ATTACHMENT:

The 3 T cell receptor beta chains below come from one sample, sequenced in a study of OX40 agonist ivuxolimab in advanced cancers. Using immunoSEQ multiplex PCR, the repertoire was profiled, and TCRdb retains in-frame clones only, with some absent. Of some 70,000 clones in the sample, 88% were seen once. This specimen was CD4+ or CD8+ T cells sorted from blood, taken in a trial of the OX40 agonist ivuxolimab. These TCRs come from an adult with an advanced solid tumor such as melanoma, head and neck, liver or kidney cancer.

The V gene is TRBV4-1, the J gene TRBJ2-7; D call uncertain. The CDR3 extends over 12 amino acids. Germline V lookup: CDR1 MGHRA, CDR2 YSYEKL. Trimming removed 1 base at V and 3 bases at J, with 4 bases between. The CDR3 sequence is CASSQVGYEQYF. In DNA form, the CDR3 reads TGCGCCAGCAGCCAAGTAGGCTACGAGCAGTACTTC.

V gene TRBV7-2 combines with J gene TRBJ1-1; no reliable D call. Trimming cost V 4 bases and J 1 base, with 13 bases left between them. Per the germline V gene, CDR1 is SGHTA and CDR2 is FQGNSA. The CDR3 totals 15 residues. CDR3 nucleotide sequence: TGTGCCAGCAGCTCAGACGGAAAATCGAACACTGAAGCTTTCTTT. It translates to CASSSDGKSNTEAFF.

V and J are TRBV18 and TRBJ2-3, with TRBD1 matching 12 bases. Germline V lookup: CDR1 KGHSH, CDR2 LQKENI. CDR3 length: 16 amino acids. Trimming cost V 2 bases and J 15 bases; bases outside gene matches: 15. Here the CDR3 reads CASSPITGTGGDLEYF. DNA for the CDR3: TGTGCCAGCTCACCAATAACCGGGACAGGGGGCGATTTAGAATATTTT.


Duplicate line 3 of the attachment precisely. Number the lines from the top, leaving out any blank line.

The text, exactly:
V gene TRBV7-2 combines with J gene TRBJ1-1; no reliable D call. Trimming cost V 4 bases and J 1 base, with 13 bases left between them. Per the germline V gene, CDR1 is SGHTA and CDR2 is FQGNSA. The CDR3 totals 15 residues. CDR3 nucleotide sequence: TGTGCCAGCAGCTCAGACGGAAAATCGAACACTGAAGCTTTCTTT. It translates to CASSSDGKSNTEAFF.